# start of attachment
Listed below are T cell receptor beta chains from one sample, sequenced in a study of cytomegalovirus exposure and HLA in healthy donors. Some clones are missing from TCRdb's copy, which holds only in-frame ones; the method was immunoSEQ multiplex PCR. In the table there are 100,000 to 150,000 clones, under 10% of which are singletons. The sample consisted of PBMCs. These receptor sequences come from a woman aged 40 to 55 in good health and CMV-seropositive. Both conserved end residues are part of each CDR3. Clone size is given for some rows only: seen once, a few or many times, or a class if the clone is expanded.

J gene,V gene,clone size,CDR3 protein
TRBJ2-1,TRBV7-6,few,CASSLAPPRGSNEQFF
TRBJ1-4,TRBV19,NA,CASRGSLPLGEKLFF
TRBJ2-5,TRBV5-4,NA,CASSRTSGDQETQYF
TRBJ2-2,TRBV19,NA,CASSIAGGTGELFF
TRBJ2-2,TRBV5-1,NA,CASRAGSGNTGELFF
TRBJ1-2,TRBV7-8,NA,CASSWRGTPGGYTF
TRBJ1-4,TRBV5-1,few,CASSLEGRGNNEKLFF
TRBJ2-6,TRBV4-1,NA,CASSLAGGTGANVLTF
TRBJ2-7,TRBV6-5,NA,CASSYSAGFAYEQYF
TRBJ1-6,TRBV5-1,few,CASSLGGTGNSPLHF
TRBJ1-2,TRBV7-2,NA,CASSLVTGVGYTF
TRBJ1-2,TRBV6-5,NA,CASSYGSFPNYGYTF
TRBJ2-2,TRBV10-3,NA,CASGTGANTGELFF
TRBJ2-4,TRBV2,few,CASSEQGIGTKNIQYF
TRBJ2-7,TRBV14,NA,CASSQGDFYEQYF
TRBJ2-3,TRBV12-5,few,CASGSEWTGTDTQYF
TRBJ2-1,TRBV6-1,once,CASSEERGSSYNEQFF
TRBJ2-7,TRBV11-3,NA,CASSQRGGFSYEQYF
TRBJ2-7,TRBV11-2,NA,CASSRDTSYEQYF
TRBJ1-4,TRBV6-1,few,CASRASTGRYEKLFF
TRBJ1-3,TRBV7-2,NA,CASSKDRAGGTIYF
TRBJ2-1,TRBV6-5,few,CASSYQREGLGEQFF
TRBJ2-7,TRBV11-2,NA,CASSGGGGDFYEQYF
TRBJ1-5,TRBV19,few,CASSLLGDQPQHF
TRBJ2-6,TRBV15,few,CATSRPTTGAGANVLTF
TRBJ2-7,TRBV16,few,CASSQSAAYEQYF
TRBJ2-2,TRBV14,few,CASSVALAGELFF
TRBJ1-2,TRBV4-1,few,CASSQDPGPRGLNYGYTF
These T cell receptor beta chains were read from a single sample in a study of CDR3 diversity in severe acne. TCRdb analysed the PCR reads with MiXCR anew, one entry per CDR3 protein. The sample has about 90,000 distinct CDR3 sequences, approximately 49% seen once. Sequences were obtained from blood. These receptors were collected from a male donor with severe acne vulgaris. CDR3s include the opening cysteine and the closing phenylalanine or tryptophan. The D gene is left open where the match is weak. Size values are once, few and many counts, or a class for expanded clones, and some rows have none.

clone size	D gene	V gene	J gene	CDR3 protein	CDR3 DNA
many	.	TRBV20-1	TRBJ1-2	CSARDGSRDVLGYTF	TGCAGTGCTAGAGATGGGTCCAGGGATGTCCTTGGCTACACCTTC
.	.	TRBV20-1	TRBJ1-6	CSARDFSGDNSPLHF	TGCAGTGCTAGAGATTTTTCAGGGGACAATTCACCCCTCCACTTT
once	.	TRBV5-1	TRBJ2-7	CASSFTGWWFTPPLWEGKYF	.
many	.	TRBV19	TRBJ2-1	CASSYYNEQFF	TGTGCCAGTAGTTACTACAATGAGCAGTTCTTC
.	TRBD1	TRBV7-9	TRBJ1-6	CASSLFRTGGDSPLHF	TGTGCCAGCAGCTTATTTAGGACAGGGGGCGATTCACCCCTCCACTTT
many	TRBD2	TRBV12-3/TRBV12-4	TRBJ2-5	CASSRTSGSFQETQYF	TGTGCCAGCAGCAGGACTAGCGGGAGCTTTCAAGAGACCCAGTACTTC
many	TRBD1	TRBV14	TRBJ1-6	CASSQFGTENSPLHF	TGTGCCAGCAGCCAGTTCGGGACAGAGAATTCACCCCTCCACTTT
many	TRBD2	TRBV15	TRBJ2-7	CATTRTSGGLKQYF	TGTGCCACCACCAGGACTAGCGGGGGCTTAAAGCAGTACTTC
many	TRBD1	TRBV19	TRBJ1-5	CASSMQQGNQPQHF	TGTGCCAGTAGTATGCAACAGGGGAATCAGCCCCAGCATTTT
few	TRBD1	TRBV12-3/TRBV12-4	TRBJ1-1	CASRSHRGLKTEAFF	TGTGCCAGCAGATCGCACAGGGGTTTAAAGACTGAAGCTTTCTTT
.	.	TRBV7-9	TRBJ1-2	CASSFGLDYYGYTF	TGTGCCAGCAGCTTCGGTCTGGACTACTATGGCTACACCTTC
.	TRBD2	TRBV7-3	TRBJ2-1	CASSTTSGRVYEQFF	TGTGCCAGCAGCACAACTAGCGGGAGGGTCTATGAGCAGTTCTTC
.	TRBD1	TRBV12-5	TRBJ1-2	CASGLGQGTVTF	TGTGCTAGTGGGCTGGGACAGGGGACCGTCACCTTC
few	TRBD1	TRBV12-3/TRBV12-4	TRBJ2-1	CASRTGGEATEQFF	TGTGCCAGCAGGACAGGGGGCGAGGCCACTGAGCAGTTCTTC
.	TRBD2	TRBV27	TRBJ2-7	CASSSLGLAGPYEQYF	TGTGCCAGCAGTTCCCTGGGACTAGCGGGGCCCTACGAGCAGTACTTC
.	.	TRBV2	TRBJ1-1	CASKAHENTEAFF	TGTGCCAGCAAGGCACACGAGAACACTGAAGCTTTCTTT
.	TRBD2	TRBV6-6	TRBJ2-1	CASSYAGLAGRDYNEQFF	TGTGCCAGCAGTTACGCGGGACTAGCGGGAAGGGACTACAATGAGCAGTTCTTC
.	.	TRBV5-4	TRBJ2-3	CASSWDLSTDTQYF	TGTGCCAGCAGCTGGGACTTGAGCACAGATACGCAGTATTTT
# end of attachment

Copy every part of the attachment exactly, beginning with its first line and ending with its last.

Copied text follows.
Listed below are T cell receptor beta chains from one sample, sequenced in a study of cytomegalovirus exposure and HLA in healthy donors. Some clones are missing from TCRdb's copy, which holds only in-frame ones; the method was immunoSEQ multiplex PCR. In the table there are 100,000 to 150,000 clones, under 10% of which are singletons. The sample consisted of PBMCs. These receptor sequences come from a woman aged 40 to 55 in good health and CMV-seropositive. Both conserved end residues are part of each CDR3. Clone size is given for some rows only: seen once, a few or many times, or a class if the clone is expanded.

J gene,V gene,clone size,CDR3 protein
TRBJ2-1,TRBV7-6,few,CASSLAPPRGSNEQFF
TRBJ1-4,TRBV19,NA,CASRGSLPLGEKLFF
TRBJ2-5,TRBV5-4,NA,CASSRTSGDQETQYF
TRBJ2-2,TRBV19,NA,CASSIAGGTGELFF
TRBJ2-2,TRBV5-1,NA,CASRAGSGNTGELFF
TRBJ1-2,TRBV7-8,NA,CASSWRGTPGGYTF
TRBJ1-4,TRBV5-1,few,CASSLEGRGNNEKLFF
TRBJ2-6,TRBV4-1,NA,CASSLAGGTGANVLTF
TRBJ2-7,TRBV6-5,NA,CASSYSAGFAYEQYF
TRBJ1-6,TRBV5-1,few,CASSLGGTGNSPLHF
TRBJ1-2,TRBV7-2,NA,CASSLVTGVGYTF
TRBJ1-2,TRBV6-5,NA,CASSYGSFPNYGYTF
TRBJ2-2,TRBV10-3,NA,CASGTGANTGELFF
TRBJ2-4,TRBV2,few,CASSEQGIGTKNIQYF
TRBJ2-7,TRBV14,NA,CASSQGDFYEQYF
TRBJ2-3,TRBV12-5,few,CASGSEWTGTDTQYF
TRBJ2-1,TRBV6-1,once,CASSEERGSSYNEQFF
TRBJ2-7,TRBV11-3,NA,CASSQRGGFSYEQYF
TRBJ2-7,TRBV11-2,NA,CASSRDTSYEQYF
TRBJ1-4,TRBV6-1,few,CASRASTGRYEKLFF
TRBJ1-3,TRBV7-2,NA,CASSKDRAGGTIYF
TRBJ2-1,TRBV6-5,few,CASSYQREGLGEQFF
TRBJ2-7,TRBV11-2,NA,CASSGGGGDFYEQYF
TRBJ1-5,TRBV19,few,CASSLLGDQPQHF
TRBJ2-6,TRBV15,few,CATSRPTTGAGANVLTF
TRBJ2-7,TRBV16,few,CASSQSAAYEQYF
TRBJ2-2,TRBV14,few,CASSVALAGELFF
TRBJ1-2,TRBV4-1,few,CASSQDPGPRGLNYGYTF
These T cell receptor beta chains were read from a single sample in a study of CDR3 diversity in severe acne. TCRdb analysed the PCR reads with MiXCR anew, one entry per CDR3 protein. The sample has about 90,000 distinct CDR3 sequences, approximately 49% seen once. Sequences were obtained from blood. These receptors were collected from a male donor with severe acne vulgaris. CDR3s include the opening cysteine and the closing phenylalanine or tryptophan. The D gene is left open where the match is weak. Size values are once, few and many counts, or a class for expanded clones, and some rows have none.

clone size	D gene	V gene	J gene	CDR3 protein	CDR3 DNA
many	.	TRBV20-1	TRBJ1-2	CSARDGSRDVLGYTF	TGCAGTGCTAGAGATGGGTCCAGGGATGTCCTTGGCTACACCTTC
.	.	TRBV20-1	TRBJ1-6	CSARDFSGDNSPLHF	TGCAGTGCTAGAGATTTTTCAGGGGACAATTCACCCCTCCACTTT
once	.	TRBV5-1	TRBJ2-7	CASSFTGWWFTPPLWEGKYF	.
many	.	TRBV19	TRBJ2-1	CASSYYNEQFF	TGTGCCAGTAGTTACTACAATGAGCAGTTCTTC
.	TRBD1	TRBV7-9	TRBJ1-6	CASSLFRTGGDSPLHF	TGTGCCAGCAGCTTATTTAGGACAGGGGGCGATTCACCCCTCCACTTT
many	TRBD2	TRBV12-3/TRBV12-4	TRBJ2-5	CASSRTSGSFQETQYF	TGTGCCAGCAGCAGGACTAGCGGGAGCTTTCAAGAGACCCAGTACTTC
many	TRBD1	TRBV14	TRBJ1-6	CASSQFGTENSPLHF	TGTGCCAGCAGCCAGTTCGGGACAGAGAATTCACCCCTCCACTTT
many	TRBD2	TRBV15	TRBJ2-7	CATTRTSGGLKQYF	TGTGCCACCACCAGGACTAGCGGGGGCTTAAAGCAGTACTTC
many	TRBD1	TRBV19	TRBJ1-5	CASSMQQGNQPQHF	TGTGCCAGTAGTATGCAACAGGGGAATCAGCCCCAGCATTTT
few	TRBD1	TRBV12-3/TRBV12-4	TRBJ1-1	CASRSHRGLKTEAFF	TGTGCCAGCAGATCGCACAGGGGTTTAAAGACTGAAGCTTTCTTT
.	.	TRBV7-9	TRBJ1-2	CASSFGLDYYGYTF	TGTGCCAGCAGCTTCGGTCTGGACTACTATGGCTACACCTTC
.	TRBD2	TRBV7-3	TRBJ2-1	CASSTTSGRVYEQFF	TGTGCCAGCAGCACAACTAGCGGGAGGGTCTATGAGCAGTTCTTC
.	TRBD1	TRBV12-5	TRBJ1-2	CASGLGQGTVTF	TGTGCTAGTGGGCTGGGACAGGGGACCGTCACCTTC
few	TRBD1	TRBV12-3/TRBV12-4	TRBJ2-1	CASRTGGEATEQFF	TGTGCCAGCAGGACAGGGGGCGAGGCCACTGAGCAGTTCTTC
.	TRBD2	TRBV27	TRBJ2-7	CASSSLGLAGPYEQYF	TGTGCCAGCAGTTCCCTGGGACTAGCGGGGCCCTACGAGCAGTACTTC
.	.	TRBV2	TRBJ1-1	CASKAHENTEAFF	TGTGCCAGCAAGGCACACGAGAACACTGAAGCTTTCTTT
.	TRBD2	TRBV6-6	TRBJ2-1	CASSYAGLAGRDYNEQFF	TGTGCCAGCAGTTACGCGGGACTAGCGGGAAGGGACTACAATGAGCAGTTCTTC
.	.	TRBV5-4	TRBJ2-3	CASSWDLSTDTQYF	TGTGCCAGCAGCTGGGACTTGAGCACAGATACGCAGTATTTT